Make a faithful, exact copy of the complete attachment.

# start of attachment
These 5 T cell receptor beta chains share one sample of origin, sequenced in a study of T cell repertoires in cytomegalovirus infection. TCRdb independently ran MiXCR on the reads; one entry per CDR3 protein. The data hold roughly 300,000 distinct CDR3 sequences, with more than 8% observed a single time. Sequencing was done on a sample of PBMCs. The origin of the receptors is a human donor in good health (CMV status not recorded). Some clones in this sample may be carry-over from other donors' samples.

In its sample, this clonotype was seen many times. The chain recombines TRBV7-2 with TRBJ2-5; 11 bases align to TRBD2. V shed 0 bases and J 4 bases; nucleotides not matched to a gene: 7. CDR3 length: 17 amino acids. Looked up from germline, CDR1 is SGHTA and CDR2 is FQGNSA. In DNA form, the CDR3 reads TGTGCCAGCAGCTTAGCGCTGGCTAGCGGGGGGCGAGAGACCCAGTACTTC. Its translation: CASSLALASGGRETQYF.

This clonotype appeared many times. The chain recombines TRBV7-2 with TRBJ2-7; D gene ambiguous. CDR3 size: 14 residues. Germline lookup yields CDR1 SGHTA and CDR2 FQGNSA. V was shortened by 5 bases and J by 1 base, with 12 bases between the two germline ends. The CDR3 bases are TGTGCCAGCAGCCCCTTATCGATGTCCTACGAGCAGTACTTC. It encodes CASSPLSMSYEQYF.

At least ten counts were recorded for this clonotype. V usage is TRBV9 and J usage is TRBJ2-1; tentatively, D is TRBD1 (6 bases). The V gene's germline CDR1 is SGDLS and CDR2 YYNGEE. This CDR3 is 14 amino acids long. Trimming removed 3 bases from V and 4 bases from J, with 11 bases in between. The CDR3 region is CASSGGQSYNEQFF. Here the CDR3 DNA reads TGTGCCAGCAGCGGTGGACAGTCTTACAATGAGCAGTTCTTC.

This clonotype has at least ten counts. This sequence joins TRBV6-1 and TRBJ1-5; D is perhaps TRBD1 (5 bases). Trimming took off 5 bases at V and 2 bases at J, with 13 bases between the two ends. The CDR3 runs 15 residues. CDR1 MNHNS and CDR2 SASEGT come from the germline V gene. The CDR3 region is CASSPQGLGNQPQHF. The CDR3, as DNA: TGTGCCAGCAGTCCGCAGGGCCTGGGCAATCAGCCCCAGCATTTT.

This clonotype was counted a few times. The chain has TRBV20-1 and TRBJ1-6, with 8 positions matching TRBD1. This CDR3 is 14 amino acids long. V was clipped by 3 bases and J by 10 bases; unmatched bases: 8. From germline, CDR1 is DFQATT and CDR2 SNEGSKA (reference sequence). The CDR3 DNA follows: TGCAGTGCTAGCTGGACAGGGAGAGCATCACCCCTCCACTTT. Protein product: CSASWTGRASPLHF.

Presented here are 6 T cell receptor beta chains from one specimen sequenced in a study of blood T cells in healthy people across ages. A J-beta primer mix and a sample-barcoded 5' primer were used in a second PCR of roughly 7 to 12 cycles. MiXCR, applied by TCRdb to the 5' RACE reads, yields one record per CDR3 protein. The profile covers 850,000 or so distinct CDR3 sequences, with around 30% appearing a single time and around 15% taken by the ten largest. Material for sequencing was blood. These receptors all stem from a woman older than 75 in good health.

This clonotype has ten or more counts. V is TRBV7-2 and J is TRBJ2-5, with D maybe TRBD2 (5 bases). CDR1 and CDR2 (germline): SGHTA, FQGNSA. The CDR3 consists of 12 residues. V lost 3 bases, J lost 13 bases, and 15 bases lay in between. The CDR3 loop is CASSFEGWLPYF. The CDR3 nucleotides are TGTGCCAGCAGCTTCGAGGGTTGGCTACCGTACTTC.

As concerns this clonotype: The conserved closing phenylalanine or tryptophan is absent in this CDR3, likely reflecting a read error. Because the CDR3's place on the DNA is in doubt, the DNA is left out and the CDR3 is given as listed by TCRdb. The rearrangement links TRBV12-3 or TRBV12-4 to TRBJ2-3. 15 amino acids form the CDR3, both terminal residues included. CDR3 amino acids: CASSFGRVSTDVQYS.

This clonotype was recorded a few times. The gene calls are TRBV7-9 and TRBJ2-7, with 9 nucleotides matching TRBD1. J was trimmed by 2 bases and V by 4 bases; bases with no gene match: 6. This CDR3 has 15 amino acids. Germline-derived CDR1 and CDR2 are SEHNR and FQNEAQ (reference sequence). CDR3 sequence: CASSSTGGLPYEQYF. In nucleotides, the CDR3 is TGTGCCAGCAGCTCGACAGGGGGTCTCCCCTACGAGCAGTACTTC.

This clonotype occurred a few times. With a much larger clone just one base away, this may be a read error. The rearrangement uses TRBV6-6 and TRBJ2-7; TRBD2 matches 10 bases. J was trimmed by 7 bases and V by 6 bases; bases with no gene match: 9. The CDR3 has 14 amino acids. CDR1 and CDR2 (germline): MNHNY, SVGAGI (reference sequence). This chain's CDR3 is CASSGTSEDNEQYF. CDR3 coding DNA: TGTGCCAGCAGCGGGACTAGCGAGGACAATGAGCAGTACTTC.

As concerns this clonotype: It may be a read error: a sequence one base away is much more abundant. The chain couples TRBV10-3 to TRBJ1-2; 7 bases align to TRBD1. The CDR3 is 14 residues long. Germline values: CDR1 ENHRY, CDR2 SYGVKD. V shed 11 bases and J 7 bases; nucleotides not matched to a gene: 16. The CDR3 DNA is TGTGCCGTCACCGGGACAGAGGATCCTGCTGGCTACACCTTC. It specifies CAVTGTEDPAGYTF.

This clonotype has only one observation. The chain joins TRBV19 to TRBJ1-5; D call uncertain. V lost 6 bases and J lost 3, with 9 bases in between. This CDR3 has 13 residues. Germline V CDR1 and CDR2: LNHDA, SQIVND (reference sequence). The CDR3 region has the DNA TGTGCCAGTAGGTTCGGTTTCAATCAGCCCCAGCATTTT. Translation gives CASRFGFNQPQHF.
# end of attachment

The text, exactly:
These 5 T cell receptor beta chains share one sample of origin, sequenced in a study of T cell repertoires in cytomegalovirus infection. TCRdb independently ran MiXCR on the reads; one entry per CDR3 protein. The data hold roughly 300,000 distinct CDR3 sequences, with more than 8% observed a single time. Sequencing was done on a sample of PBMCs. The origin of the receptors is a human donor in good health (CMV status not recorded). Some clones in this sample may be carry-over from other donors' samples.

In its sample, this clonotype was seen many times. The chain recombines TRBV7-2 with TRBJ2-5; 11 bases align to TRBD2. V shed 0 bases and J 4 bases; nucleotides not matched to a gene: 7. CDR3 length: 17 amino acids. Looked up from germline, CDR1 is SGHTA and CDR2 is FQGNSA. In DNA form, the CDR3 reads TGTGCCAGCAGCTTAGCGCTGGCTAGCGGGGGGCGAGAGACCCAGTACTTC. Its translation: CASSLALASGGRETQYF.

This clonotype appeared many times. The chain recombines TRBV7-2 with TRBJ2-7; D gene ambiguous. CDR3 size: 14 residues. Germline lookup yields CDR1 SGHTA and CDR2 FQGNSA. V was shortened by 5 bases and J by 1 base, with 12 bases between the two germline ends. The CDR3 bases are TGTGCCAGCAGCCCCTTATCGATGTCCTACGAGCAGTACTTC. It encodes CASSPLSMSYEQYF.

At least ten counts were recorded for this clonotype. V usage is TRBV9 and J usage is TRBJ2-1; tentatively, D is TRBD1 (6 bases). The V gene's germline CDR1 is SGDLS and CDR2 YYNGEE. This CDR3 is 14 amino acids long. Trimming removed 3 bases from V and 4 bases from J, with 11 bases in between. The CDR3 region is CASSGGQSYNEQFF. Here the CDR3 DNA reads TGTGCCAGCAGCGGTGGACAGTCTTACAATGAGCAGTTCTTC.

This clonotype has at least ten counts. This sequence joins TRBV6-1 and TRBJ1-5; D is perhaps TRBD1 (5 bases). Trimming took off 5 bases at V and 2 bases at J, with 13 bases between the two ends. The CDR3 runs 15 residues. CDR1 MNHNS and CDR2 SASEGT come from the germline V gene. The CDR3 region is CASSPQGLGNQPQHF. The CDR3, as DNA: TGTGCCAGCAGTCCGCAGGGCCTGGGCAATCAGCCCCAGCATTTT.

This clonotype was counted a few times. The chain has TRBV20-1 and TRBJ1-6, with 8 positions matching TRBD1. This CDR3 is 14 amino acids long. V was clipped by 3 bases and J by 10 bases; unmatched bases: 8. From germline, CDR1 is DFQATT and CDR2 SNEGSKA (reference sequence). The CDR3 DNA follows: TGCAGTGCTAGCTGGACAGGGAGAGCATCACCCCTCCACTTT. Protein product: CSASWTGRASPLHF.

Presented here are 6 T cell receptor beta chains from one specimen sequenced in a study of blood T cells in healthy people across ages. A J-beta primer mix and a sample-barcoded 5' primer were used in a second PCR of roughly 7 to 12 cycles. MiXCR, applied by TCRdb to the 5' RACE reads, yields one record per CDR3 protein. The profile covers 850,000 or so distinct CDR3 sequences, with around 30% appearing a single time and around 15% taken by the ten largest. Material for sequencing was blood. These receptors all stem from a woman older than 75 in good health.

This clonotype has ten or more counts. V is TRBV7-2 and J is TRBJ2-5, with D maybe TRBD2 (5 bases). CDR1 and CDR2 (germline): SGHTA, FQGNSA. The CDR3 consists of 12 residues. V lost 3 bases, J lost 13 bases, and 15 bases lay in between. The CDR3 loop is CASSFEGWLPYF. The CDR3 nucleotides are TGTGCCAGCAGCTTCGAGGGTTGGCTACCGTACTTC.

As concerns this clonotype: The conserved closing phenylalanine or tryptophan is absent in this CDR3, likely reflecting a read error. Because the CDR3's place on the DNA is in doubt, the DNA is left out and the CDR3 is given as listed by TCRdb. The rearrangement links TRBV12-3 or TRBV12-4 to TRBJ2-3. 15 amino acids form the CDR3, both terminal residues included. CDR3 amino acids: CASSFGRVSTDVQYS.

This clonotype was recorded a few times. The gene calls are TRBV7-9 and TRBJ2-7, with 9 nucleotides matching TRBD1. J was trimmed by 2 bases and V by 4 bases; bases with no gene match: 6. This CDR3 has 15 amino acids. Germline-derived CDR1 and CDR2 are SEHNR and FQNEAQ (reference sequence). CDR3 sequence: CASSSTGGLPYEQYF. In nucleotides, the CDR3 is TGTGCCAGCAGCTCGACAGGGGGTCTCCCCTACGAGCAGTACTTC.

This clonotype occurred a few times. With a much larger clone just one base away, this may be a read error. The rearrangement uses TRBV6-6 and TRBJ2-7; TRBD2 matches 10 bases. J was trimmed by 7 bases and V by 6 bases; bases with no gene match: 9. The CDR3 has 14 amino acids. CDR1 and CDR2 (germline): MNHNY, SVGAGI (reference sequence). This chain's CDR3 is CASSGTSEDNEQYF. CDR3 coding DNA: TGTGCCAGCAGCGGGACTAGCGAGGACAATGAGCAGTACTTC.

As concerns this clonotype: It may be a read error: a sequence one base away is much more abundant. The chain couples TRBV10-3 to TRBJ1-2; 7 bases align to TRBD1. The CDR3 is 14 residues long. Germline values: CDR1 ENHRY, CDR2 SYGVKD. V shed 11 bases and J 7 bases; nucleotides not matched to a gene: 16. The CDR3 DNA is TGTGCCGTCACCGGGACAGAGGATCCTGCTGGCTACACCTTC. It specifies CAVTGTEDPAGYTF.

This clonotype has only one observation. The chain joins TRBV19 to TRBJ1-5; D call uncertain. V lost 6 bases and J lost 3, with 9 bases in between. This CDR3 has 13 residues. Germline V CDR1 and CDR2: LNHDA, SQIVND (reference sequence). The CDR3 region has the DNA TGTGCCAGTAGGTTCGGTTTCAATCAGCCCCAGCATTTT. Translation gives CASRFGFNQPQHF.